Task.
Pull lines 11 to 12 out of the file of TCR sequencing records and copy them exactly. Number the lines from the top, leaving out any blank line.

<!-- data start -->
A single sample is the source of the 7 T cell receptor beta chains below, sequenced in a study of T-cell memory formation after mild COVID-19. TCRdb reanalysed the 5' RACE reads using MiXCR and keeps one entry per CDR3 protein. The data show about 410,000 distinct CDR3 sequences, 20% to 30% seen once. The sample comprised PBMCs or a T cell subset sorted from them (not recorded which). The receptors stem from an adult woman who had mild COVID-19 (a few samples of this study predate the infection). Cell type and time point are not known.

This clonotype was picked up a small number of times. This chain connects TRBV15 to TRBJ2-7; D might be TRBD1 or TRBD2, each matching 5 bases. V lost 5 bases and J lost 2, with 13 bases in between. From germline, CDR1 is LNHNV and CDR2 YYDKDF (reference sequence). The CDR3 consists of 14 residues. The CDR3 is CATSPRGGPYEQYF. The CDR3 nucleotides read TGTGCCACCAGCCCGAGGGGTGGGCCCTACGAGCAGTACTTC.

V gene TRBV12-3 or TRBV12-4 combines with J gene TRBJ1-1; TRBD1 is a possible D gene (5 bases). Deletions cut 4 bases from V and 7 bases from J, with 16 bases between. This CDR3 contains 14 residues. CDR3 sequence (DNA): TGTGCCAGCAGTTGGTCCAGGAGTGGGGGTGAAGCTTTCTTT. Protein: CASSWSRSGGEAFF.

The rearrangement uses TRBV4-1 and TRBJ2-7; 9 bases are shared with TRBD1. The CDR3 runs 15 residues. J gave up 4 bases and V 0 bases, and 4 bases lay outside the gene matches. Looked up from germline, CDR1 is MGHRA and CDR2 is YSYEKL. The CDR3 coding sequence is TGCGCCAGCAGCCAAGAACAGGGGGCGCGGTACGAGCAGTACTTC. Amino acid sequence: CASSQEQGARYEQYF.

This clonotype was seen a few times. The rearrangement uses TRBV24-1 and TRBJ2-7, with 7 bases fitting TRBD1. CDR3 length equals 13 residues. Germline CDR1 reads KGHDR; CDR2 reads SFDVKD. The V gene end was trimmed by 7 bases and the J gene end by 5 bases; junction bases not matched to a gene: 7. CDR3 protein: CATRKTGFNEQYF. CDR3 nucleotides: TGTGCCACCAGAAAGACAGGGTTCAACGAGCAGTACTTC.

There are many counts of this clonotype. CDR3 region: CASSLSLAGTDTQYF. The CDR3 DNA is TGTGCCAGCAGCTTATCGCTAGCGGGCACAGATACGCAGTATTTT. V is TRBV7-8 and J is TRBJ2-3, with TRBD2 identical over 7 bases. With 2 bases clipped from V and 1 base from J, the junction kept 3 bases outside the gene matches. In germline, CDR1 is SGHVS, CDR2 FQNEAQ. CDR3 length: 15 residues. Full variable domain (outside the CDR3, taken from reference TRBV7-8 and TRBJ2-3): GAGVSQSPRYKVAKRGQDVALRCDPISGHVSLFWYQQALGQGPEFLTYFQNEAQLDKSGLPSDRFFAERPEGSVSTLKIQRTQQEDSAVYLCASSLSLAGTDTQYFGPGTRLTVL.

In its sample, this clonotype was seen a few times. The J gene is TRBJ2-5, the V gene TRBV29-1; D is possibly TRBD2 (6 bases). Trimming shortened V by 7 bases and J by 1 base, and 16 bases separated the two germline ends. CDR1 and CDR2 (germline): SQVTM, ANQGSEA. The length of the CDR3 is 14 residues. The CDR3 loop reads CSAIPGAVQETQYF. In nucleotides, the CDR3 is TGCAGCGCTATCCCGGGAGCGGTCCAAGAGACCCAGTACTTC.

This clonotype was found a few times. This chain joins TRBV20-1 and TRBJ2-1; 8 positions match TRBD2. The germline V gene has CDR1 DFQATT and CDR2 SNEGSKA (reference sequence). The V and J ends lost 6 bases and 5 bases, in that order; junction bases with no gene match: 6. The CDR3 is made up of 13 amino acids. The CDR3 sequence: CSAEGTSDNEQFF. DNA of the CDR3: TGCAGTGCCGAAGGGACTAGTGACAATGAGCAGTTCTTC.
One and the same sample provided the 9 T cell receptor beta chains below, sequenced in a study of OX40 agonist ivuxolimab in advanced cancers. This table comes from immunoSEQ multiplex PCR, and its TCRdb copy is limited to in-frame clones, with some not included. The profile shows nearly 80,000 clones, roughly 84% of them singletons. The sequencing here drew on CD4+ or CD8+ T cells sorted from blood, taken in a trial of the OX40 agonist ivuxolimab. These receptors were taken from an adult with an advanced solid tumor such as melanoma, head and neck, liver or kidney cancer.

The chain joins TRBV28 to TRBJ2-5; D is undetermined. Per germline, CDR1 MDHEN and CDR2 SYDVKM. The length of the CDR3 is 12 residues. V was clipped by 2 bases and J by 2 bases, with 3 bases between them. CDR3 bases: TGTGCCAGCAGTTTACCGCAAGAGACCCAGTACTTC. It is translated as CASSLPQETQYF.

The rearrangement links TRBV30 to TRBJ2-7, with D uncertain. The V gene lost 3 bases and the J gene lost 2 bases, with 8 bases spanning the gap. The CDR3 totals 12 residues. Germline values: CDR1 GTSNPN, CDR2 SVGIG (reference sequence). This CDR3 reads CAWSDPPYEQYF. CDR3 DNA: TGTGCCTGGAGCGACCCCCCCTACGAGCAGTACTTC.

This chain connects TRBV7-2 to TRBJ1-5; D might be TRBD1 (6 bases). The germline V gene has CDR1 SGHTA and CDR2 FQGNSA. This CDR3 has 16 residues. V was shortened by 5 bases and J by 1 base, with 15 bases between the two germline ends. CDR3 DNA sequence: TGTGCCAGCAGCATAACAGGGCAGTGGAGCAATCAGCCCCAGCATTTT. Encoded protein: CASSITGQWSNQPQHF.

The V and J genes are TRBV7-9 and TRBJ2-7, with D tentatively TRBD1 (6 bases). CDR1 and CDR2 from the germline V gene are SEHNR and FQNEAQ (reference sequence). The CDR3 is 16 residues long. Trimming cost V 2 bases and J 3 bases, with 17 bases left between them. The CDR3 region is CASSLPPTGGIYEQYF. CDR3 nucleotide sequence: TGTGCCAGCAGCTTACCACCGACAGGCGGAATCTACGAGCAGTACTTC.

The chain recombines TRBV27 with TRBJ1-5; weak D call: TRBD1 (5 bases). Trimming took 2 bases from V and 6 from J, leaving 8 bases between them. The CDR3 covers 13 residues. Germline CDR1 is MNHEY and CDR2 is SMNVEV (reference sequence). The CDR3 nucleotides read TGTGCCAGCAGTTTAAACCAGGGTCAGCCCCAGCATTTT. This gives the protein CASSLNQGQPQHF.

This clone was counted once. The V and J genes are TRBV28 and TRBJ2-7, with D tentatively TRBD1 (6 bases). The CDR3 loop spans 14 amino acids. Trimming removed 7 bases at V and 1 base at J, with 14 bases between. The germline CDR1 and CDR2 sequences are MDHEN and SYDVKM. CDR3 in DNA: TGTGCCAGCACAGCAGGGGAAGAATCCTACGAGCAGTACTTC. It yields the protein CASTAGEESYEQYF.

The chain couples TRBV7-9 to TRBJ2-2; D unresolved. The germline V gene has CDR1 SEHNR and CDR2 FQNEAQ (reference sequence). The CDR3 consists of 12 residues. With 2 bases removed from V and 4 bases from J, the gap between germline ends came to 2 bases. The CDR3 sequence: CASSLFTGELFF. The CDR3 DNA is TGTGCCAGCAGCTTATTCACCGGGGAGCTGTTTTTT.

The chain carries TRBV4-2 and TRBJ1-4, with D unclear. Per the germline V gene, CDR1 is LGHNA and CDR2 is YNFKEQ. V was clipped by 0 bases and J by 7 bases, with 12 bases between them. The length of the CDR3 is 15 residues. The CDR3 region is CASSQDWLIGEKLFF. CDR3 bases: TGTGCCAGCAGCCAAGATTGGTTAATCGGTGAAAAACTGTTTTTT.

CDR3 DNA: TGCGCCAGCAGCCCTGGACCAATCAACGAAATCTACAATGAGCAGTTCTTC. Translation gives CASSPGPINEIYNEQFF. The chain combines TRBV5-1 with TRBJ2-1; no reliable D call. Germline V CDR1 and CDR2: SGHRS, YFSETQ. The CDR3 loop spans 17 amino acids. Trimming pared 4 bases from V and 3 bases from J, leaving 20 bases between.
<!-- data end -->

The rearrangement links TRBV30 to TRBJ2-7, with D uncertain. The V gene lost 3 bases and the J gene lost 2 bases, with 8 bases spanning the gap. The CDR3 totals 12 residues. Germline values: CDR1 GTSNPN, CDR2 SVGIG (reference sequence). This CDR3 reads CAWSDPPYEQYF. CDR3 DNA: TGTGCCTGGAGCGACCCCCCCTACGAGCAGTACTTC.

This chain connects TRBV7-2 to TRBJ1-5; D might be TRBD1 (6 bases). The germline V gene has CDR1 SGHTA and CDR2 FQGNSA. This CDR3 has 16 residues. V was shortened by 5 bases and J by 1 base, with 15 bases between the two germline ends. CDR3 DNA sequence: TGTGCCAGCAGCATAACAGGGCAGTGGAGCAATCAGCCCCAGCATTTT. Encoded protein: CASSITGQWSNQPQHF.